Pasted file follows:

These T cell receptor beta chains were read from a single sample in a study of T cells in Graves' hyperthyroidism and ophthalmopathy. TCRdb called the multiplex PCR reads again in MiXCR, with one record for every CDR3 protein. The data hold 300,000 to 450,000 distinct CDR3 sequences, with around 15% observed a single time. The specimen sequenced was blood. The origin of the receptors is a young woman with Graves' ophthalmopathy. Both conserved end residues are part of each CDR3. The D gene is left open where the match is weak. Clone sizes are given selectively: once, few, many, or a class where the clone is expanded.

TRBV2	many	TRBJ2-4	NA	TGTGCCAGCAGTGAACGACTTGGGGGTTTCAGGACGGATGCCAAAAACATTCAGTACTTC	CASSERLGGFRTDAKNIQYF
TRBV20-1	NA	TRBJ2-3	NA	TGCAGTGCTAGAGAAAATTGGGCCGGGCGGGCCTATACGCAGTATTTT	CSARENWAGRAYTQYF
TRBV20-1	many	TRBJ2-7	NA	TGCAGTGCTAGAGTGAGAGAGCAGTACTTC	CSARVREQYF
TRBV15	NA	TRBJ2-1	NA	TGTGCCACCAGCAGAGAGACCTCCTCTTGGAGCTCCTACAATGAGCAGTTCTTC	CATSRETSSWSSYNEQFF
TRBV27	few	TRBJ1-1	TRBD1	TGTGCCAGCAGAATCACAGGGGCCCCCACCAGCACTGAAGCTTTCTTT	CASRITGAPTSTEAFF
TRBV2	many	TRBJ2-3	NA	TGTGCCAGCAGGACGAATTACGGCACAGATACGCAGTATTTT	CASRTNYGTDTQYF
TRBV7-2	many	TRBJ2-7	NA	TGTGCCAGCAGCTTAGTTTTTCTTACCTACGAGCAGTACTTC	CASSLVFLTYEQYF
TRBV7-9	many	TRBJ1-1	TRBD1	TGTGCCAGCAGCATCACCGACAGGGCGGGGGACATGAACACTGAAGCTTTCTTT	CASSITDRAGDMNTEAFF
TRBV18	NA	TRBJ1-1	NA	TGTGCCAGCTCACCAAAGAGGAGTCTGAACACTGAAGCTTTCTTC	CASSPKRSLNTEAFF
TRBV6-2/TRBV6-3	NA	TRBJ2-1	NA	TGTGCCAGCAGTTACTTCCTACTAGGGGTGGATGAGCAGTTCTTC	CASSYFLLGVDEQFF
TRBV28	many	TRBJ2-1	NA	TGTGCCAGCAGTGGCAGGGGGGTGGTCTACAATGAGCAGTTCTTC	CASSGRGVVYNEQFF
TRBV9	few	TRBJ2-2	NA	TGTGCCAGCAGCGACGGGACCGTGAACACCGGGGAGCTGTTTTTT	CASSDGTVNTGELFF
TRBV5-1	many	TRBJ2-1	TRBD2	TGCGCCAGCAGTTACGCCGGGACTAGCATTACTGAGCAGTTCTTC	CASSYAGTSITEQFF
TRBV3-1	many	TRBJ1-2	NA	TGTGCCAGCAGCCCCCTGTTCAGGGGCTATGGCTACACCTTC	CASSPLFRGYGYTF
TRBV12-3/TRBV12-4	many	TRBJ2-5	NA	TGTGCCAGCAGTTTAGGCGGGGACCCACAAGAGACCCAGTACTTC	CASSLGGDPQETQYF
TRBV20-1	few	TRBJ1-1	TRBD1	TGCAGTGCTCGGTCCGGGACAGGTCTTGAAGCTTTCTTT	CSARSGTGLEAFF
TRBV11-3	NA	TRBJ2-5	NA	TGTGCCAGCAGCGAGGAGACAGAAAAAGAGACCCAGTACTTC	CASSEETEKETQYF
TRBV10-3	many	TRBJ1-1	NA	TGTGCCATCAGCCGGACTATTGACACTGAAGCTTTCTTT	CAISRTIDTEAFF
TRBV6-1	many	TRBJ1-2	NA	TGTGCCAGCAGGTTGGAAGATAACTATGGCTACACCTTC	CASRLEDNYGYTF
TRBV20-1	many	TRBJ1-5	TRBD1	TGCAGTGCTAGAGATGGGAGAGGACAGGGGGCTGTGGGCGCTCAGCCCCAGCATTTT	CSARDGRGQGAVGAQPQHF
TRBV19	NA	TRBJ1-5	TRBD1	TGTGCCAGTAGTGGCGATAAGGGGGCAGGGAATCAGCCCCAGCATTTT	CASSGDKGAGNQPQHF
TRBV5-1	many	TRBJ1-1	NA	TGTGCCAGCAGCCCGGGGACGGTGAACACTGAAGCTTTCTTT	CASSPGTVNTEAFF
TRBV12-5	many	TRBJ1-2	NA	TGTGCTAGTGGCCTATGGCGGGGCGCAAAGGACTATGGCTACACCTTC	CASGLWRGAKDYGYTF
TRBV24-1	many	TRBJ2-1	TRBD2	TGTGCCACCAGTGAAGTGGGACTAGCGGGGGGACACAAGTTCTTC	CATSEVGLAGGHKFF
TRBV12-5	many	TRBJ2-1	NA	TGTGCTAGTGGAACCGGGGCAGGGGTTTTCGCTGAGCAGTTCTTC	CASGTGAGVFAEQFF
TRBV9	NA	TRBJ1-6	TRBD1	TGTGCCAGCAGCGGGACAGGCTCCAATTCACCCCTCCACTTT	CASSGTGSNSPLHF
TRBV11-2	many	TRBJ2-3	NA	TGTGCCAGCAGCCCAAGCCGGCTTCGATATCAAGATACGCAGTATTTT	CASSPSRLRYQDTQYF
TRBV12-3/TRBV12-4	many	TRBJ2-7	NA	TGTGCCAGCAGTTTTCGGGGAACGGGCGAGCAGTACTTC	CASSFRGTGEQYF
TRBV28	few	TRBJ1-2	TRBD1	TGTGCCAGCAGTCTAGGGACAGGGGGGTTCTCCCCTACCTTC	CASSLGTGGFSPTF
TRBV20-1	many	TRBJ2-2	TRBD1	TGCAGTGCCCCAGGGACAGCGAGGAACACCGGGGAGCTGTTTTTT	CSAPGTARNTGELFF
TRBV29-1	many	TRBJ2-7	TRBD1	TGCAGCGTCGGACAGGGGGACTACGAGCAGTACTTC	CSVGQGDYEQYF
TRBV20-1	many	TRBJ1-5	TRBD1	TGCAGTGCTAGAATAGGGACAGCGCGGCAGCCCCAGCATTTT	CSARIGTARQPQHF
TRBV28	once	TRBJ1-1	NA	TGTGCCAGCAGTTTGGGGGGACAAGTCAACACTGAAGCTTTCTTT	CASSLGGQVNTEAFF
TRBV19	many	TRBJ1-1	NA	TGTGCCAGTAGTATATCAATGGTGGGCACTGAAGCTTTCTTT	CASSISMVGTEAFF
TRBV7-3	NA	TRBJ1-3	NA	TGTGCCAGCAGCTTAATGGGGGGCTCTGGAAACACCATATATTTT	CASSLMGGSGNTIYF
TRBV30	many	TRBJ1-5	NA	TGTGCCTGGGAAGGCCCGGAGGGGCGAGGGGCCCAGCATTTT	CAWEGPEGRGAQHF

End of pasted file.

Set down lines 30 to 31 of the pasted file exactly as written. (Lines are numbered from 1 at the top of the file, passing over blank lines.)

TRBV28	few	TRBJ1-2	TRBD1	TGTGCCAGCAGTCTAGGGACAGGGGGGTTCTCCCCTACCTTC	CASSLGTGGFSPTF
TRBV20-1	many	TRBJ2-2	TRBD1	TGCAGTGCCCCAGGGACAGCGAGGAACACCGGGGAGCTGTTTTTT	CSAPGTARNTGELFF